• Final stages of work at Bank station will be completed by the end of the year, including step-free access to the Northern line, a new station entrance and new, more direct interchanges between the DLR, Northern and Central lines
  • Once complete, the vastly improved Bank station will have 40 per cent greater capacity, and customer journeys will be much quicker and easier

The Mayor of London, Sadiq Khan, today (Monday 16 May) re-opened the Bank branch of the Northern line following a 17-week planned closure. The closure enabled around 550 construction staff to work around the clock to finish constructing a brand-new Northern line tunnel and passenger concourse at Bank Underground station. A new, wider southbound Northern line platform has also opened at Bank station – all key parts of this vital capacity upgrade project. Transport for London (TfL) also completed work on three new passageways, which will make moving around the station quicker and easier for Northern line customers.

Bank station will see its capacity increased by 40 per cent when upgrade work finishes later this year, with improvements still to come including step-free access to the Northern line, improved access to the DLR platforms, two new moving walkways, 12 new escalators and two new lifts. There will also be more direct routes within the station and a new station entrance on Cannon Street. These improvements to Bank station will support the recovery, growth and success of the City of London, addressing long-standing capacity issues and making journeys through Bank quicker, easier, and more comfortable when fully complete.

Around 650 train drivers and more than 100 station staff have taken part in exercises to familiarise themselves with the new tunnel and vastly improved station layout. Northern line customers using Bank station from today should follow the new signage and directions from London Underground staff. 

© Caroline Teo- Bank Extension 4

The Mayor of London, Sadiq Khan, said: “Today marks the first in a series of transport milestones for our city. The Northern line has fully reopened to customers, on-schedule and to budget, after the successful completion of the latest phase of vital upgrade works at Bank station.

“Bank Station is at the heart of the city and these improvements are the first step towards a modern, accessible, easy to navigate station fit for the twenty-first century. 

“We are at a pivotal moment in London’s recovery, and it’s clearer than ever the critical role TfL plays in boosting our economy. It is time that the Government finally accepts that a properly funded transport network in London is an issue of great national importance. Ministers must commit to a long-term funding deal that will protect the capital’s world class transport network and support jobs and growth in London and across the whole country.”

Stuart Harvey, Chief Capital Officer at Transport for London, said: “From today, Northern line customers at Bank station are able to use a new, 5m wide southbound platform and spacious concourse. The old layout was very constrained, leading to frequent congestion, but Northern line customers will now be able to make their journeys much more quickly and easily. I’d like to thank our customers for their patience while the Bank branch of the Northern line was closed, which was essential in enabling us to complete this work. Our construction teams were totally focused throughout the planned closure, which was in place for 120 days, on fully re-opening the Northern line on time. The countdown is now on for finishing the rest of this complex major upgrade later this year, transforming Bank into a modern, flagship station, fit to serve one of the world’s most important financial districts.”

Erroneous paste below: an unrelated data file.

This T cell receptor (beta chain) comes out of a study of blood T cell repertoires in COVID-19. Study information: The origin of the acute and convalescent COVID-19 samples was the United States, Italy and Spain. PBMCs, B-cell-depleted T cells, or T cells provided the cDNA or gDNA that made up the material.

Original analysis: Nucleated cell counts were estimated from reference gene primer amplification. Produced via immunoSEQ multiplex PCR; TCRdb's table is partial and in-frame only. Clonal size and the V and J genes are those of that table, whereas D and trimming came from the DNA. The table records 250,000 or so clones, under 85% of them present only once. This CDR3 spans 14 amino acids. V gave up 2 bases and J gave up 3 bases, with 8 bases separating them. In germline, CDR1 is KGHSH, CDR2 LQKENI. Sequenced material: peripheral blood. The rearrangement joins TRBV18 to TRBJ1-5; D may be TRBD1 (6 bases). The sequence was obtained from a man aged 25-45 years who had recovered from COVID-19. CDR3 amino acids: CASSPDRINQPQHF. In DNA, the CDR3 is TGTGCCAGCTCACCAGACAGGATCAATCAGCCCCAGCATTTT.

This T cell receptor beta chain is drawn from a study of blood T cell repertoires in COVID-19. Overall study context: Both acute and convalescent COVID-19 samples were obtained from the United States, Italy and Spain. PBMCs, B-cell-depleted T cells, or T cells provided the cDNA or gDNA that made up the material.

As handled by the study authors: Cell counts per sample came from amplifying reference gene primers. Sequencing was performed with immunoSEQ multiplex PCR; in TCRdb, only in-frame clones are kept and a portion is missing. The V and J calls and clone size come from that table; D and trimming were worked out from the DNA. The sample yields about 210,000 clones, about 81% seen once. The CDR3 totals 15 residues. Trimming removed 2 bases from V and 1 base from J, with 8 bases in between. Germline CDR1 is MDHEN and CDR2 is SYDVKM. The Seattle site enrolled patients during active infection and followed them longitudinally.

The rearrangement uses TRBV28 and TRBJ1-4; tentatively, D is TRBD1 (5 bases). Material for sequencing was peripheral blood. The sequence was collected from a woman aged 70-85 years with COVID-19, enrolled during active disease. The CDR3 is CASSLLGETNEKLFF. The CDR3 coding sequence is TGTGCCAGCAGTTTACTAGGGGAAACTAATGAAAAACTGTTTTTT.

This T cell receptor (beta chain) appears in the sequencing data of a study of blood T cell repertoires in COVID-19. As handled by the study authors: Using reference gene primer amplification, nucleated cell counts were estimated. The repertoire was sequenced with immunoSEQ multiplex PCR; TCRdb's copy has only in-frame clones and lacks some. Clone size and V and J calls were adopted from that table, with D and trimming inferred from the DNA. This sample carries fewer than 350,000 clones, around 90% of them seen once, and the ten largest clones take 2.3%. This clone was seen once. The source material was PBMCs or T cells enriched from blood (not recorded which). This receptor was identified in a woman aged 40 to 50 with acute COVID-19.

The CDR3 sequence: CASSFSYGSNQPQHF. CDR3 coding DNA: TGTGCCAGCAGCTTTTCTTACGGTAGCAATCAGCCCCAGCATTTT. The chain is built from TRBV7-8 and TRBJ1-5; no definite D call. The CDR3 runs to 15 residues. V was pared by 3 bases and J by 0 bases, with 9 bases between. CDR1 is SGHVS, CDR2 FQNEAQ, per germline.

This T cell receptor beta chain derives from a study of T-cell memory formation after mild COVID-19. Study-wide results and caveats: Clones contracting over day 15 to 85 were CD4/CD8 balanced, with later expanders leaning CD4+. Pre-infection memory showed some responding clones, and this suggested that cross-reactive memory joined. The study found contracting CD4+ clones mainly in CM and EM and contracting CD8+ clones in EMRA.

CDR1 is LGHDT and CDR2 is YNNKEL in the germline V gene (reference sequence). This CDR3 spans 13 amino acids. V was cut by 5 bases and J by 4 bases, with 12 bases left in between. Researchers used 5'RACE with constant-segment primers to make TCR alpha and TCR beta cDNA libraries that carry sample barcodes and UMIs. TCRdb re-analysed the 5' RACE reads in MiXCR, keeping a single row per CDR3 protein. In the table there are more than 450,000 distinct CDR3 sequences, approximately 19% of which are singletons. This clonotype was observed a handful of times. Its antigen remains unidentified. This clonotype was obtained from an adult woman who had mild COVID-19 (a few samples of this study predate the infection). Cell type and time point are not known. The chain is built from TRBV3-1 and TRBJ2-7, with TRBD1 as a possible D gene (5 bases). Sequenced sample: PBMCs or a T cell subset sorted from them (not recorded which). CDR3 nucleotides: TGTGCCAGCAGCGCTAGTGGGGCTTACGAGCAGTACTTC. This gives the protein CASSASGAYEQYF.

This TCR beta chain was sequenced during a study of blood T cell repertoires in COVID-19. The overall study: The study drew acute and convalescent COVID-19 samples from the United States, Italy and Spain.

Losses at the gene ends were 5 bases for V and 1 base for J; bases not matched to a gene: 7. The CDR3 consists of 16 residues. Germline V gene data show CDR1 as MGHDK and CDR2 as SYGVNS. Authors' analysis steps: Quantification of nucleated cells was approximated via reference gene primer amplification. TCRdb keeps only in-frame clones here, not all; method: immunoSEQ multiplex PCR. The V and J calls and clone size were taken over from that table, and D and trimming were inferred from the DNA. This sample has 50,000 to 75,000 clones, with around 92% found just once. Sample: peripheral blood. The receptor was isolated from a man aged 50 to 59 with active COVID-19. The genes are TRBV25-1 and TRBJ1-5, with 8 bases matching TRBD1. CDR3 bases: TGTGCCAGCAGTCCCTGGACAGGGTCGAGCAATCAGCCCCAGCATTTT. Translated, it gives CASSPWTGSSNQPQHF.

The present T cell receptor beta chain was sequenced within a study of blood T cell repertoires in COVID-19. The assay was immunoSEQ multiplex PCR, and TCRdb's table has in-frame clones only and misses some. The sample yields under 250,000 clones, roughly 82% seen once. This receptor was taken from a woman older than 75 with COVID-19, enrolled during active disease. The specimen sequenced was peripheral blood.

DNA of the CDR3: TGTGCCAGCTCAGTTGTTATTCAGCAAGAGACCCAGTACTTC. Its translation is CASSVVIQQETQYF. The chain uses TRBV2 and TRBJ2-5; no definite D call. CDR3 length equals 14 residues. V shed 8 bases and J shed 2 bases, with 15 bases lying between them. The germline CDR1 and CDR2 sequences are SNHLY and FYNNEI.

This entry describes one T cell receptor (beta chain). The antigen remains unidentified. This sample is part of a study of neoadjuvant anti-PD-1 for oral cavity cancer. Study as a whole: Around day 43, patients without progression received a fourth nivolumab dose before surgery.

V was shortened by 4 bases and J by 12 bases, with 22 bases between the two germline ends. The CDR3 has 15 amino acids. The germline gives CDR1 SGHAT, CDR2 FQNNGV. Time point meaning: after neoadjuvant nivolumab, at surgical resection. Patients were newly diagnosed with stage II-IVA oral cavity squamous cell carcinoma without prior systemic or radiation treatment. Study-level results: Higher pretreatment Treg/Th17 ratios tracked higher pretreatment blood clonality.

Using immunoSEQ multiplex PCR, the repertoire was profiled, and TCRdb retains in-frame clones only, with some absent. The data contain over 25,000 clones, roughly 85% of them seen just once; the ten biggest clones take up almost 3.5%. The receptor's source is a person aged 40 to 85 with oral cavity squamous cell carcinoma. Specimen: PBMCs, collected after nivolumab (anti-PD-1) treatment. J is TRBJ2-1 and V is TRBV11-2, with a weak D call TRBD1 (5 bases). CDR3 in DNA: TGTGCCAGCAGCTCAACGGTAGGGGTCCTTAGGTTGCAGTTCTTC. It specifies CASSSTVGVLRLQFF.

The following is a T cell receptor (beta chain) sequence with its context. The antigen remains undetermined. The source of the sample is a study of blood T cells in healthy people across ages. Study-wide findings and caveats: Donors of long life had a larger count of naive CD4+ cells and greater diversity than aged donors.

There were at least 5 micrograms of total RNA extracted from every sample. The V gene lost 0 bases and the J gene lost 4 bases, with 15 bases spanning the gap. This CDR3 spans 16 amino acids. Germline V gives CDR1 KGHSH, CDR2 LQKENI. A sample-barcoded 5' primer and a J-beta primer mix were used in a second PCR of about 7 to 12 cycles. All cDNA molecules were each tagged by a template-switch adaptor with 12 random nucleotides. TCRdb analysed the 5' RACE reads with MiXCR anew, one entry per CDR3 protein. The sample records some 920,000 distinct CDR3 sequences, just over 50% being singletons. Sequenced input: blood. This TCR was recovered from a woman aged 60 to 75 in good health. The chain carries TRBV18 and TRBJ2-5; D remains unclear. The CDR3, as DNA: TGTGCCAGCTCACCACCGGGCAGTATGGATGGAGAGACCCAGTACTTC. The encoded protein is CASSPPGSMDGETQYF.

Work that has been completed at Bank station during the closure period includes: 

  • Completing the excavation of the remaining 100m of new railway tunnel and lining it with sprayed concrete, in addition to the 1.5km that had already been tunnelled
  • Connecting the new southbound Northern line tunnel to the existing railway
  • Conversion of the former southbound Northern line platform, which was built more than 100 years ago, into a new, spacious customer concourse
  • Installing the remaining 185m of track in the tunnels, in addition to the 490m that had already been laid prior to the closure
  • Installation, testing and commissioning of all the signalling systems needed to operate trains into the new southbound platform
  • Fitting out all areas of the new station, including installing over 1,400m2 of terrazzo tile flooring and more than 1,000 wall panels
  • The installation, testing and commissioning of a new station communication and fire system along with new and improved lighting and signage throughout all the new station areas

The next phase of works at Bank station will now turn to the key interchange connections which includes the three new escalators linking the Northern line to the DLR, and the two new moving walkways and three new escalators connecting the Northern and Central lines. Bank already has 15 escalators so will have 27 escalators once the works are complete, the largest number on the Tube network.

Wayfinding at Bank station is being improved to make it easier and more intuitive to navigate around the station. Improvements include installing new signage and contrast cladding between interchange corridors and platforms. A new platform hump has been installed on the northbound Northern line platform and the newly constructed southbound Northern line platform has been raised to provide level access between the train and the platform.